Inarticulate ramblings of a management consultant

the day to day experiences of a consultant operating in weird and wonderful client situations

Re-employment, not retention – that’s the name of the game these days

It is extraordinary how age creeps up on you. In thinking about and discussing this blog with a colleague recently, I was suddenly aware of how over the course of 20+ years of work, the nature of my relationship with my employer has changed and more specifically how different it is from the new generation joining the workforce.

So, like many of my peers, I’m left with a dilemma. Do I continue to focus on the way things were and try and recreate the environment which I grew up in, or do I try and understand the nature of the workplace for my new colleagues? If we think about the changes that new employees face, it’s a scary place.

1) 50 years of work at least…reflecting longevity, health, and in many parts of the world, a rapidly ageing population
2) Incredible competition academically and within the workplace…as mobility and ambition fuels those from all parts of the world to strive for the best they can achieve
3) A corporate world which increasingly looks for flexibility amongst its workforce, where it’s commitment to employees is becoming more and more tenuous
4) Globalisation in every possible sense from supply chain to recruitment, from international customers to outsourced product development, and increasingly as a factor of competition
5) The understandable ambition and expectation that work is both inspiring and rewarding. Constant reminders of role models and public figures who have achieved this balance and who are insistent in their expectation that this is an achieveable goal for all
5) Peer pressure of a very specific nature where working for a company that acts in a non-sustainable way (environmentally, from a health perspective, or in term of its global reputation) is not acceptable, and where these judgements are formed on the basis of incredibly fast and powerful social media channels. It’s no coincidence that employee engagement levels are at an all time low.

So, what to do? What can we offer our new employees which creates a work environment where both sides of the psychological contract are being met?

In my opinion, we have to radically re think our approach as employers. The new terms of the psychological contract whether we like it or not are as follows:

1) It’s a two-three year deal…no one can predict what happens beyond that.
2) I, the employer, provide you with training, experience, knowledge which enhances your personal value and franchise. We agree as much as we can on what specifically those things are.
3) You, the employee, give me your experience, productivity, innovative capability and network. If I make it a good experience, you may be probably prepared to give me some of your discretionary time (that time which is not mine contractually but if I engage you, can be used for great benefit).
4) At the end of the period, we review…either explicitly or implicitly. You won’t forget even if I do…you are conscious that there’s only one person who manages your career and that’s you!
5) If the review suggests more growth potential, more opportunity to add to your personal value, you may contract with me for another agreed period.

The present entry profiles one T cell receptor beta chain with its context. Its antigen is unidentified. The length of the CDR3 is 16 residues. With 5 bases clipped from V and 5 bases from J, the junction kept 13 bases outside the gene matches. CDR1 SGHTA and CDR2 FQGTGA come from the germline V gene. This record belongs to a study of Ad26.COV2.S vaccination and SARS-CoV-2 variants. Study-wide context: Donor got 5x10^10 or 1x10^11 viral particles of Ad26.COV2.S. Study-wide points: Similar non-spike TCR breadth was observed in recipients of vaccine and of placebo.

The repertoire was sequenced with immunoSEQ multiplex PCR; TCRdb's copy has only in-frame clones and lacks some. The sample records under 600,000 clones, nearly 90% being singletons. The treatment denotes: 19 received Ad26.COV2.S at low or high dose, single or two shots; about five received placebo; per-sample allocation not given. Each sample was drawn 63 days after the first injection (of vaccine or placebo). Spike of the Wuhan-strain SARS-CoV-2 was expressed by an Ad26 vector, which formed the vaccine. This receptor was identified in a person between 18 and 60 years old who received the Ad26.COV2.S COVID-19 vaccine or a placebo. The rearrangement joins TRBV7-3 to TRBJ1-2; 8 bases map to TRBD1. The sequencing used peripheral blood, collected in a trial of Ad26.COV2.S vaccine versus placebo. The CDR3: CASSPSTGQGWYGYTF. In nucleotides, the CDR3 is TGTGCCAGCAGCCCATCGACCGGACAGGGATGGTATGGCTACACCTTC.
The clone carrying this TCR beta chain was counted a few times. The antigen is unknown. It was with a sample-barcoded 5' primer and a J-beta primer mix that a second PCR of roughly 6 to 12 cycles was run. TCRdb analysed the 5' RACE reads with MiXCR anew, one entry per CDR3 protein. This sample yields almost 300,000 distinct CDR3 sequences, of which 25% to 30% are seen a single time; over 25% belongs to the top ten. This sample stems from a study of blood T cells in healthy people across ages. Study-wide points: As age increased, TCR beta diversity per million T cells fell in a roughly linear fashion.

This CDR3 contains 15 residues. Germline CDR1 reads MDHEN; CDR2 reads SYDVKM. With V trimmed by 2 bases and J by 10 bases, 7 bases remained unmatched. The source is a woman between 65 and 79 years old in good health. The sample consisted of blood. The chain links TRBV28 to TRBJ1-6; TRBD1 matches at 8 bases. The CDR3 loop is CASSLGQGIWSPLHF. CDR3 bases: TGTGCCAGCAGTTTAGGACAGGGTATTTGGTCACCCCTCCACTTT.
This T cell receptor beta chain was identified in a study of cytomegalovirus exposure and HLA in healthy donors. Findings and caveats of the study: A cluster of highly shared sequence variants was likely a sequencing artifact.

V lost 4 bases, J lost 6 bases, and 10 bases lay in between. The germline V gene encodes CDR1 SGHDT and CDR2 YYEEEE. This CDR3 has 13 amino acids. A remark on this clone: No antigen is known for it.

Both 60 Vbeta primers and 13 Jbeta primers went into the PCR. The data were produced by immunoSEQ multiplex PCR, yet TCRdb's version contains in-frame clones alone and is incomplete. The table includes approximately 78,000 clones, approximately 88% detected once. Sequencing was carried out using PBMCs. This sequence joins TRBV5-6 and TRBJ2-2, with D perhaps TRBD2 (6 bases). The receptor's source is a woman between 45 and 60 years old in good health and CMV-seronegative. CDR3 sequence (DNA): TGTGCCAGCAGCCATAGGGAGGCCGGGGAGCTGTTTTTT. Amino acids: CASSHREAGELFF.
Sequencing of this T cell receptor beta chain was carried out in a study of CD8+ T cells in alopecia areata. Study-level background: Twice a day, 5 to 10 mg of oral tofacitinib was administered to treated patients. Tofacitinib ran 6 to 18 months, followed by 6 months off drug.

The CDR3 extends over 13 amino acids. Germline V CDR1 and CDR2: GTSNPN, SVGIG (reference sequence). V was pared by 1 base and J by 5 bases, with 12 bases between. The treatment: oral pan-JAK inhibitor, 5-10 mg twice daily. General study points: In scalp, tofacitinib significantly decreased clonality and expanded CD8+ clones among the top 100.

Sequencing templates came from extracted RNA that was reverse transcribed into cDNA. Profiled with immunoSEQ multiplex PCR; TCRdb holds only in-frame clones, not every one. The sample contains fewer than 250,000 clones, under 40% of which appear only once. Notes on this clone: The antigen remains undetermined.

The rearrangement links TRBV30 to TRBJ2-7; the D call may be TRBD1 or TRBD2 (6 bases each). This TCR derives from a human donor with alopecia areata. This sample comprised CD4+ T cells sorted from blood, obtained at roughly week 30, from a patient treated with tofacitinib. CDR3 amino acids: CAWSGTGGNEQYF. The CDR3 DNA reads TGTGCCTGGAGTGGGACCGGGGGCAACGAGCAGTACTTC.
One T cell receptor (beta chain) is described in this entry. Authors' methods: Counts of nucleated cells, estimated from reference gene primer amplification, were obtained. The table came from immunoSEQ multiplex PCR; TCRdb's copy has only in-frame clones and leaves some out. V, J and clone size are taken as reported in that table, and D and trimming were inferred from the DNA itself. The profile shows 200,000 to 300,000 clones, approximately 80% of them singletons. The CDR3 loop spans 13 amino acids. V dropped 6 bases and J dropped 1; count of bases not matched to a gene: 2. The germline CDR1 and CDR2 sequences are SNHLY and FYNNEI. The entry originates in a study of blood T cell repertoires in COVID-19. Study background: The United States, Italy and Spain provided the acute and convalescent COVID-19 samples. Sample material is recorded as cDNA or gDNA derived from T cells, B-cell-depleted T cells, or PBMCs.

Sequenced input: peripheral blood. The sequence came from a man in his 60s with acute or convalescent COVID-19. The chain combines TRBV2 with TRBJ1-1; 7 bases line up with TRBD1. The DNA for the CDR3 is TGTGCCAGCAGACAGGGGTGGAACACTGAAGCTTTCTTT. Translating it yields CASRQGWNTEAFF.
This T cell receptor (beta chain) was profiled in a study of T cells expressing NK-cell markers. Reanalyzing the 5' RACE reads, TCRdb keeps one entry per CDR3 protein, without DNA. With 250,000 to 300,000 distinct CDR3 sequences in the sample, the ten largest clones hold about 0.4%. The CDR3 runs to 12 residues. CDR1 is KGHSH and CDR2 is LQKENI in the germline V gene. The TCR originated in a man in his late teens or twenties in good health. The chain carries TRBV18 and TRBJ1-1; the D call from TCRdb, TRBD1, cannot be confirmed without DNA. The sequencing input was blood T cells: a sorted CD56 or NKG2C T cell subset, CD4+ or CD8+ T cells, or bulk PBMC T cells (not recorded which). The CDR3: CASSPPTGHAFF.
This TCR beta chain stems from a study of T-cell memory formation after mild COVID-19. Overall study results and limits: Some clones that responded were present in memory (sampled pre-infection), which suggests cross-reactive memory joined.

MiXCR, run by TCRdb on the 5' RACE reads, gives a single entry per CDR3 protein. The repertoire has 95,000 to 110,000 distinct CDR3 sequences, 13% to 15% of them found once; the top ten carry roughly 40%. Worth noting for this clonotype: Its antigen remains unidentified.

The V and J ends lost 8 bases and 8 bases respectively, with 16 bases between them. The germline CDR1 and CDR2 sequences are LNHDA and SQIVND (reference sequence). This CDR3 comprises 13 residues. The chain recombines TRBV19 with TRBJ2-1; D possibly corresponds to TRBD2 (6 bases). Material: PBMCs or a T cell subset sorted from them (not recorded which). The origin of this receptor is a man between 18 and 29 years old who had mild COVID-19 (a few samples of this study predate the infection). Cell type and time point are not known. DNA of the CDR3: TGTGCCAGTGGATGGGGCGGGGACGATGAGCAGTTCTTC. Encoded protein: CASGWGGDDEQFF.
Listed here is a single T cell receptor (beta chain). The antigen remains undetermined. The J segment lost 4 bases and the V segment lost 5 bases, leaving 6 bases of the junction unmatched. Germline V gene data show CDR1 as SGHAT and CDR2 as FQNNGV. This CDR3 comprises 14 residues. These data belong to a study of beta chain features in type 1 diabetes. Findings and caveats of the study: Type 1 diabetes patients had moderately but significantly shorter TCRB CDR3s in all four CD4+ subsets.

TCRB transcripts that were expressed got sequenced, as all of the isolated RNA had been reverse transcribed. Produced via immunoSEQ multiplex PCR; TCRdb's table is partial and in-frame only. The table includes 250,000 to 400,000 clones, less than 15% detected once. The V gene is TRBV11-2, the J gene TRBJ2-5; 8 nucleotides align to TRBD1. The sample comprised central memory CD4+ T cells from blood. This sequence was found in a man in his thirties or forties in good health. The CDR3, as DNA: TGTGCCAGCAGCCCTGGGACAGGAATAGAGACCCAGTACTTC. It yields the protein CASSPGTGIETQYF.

If it doesn’t, you will go elsewhere…if your experience with me has been a positive one, you may come back and perhaps as an alumni, my brand may be endorsed through your experience.

For me, the last point is probably the one which has the greatest opportunity. Creating an environment and a work experience which makes it attractive for former employees to re-engage with us is our challenge. In a word, it’s re-employment, not retention.

Categories: Career development, Change management, Consulting, Disruptive Innovation, Economics, Functional Leadership, human behaviour, Human Capital, psychology, Training

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2 replies

  1. Hi Ben, I think there is a lot more employee loyalty out there than one should expect. Much of it may be passive, driven from fear or laziness. But I’m shocked by many good people don’t move when common sense would suggest that they’d enhance their personal value far more by moving. Companies therefore have a natural advantage in retaining people. The problem is that they manage their staff so poorly that they chase them away in the end. Three key problems are (1) Valuing new hires more than old staff. (2) Having pay move in thoughtless lock-step so long term employees see very little increment despite their valuable client and institutional knowledge. (3) Little intelligently designed personal training so that a good employee feels valued and developed.

    As ever, I think the key is to move senior HR managers from their separate floor/building and back into the core of the business, so that they sit at the edge of functioning teams, and are able to advise the senior management from a practical standpoint on all aspects from remuneration through training and development to the removal of petty irritations.


    • Good to hear from you, Sam…agreed re the loyalty and to some extent inertia that one sometimes finds in organisations. I suppose what I was trying to address with this was the new generation of employees who seem to have different motivations and pressures.


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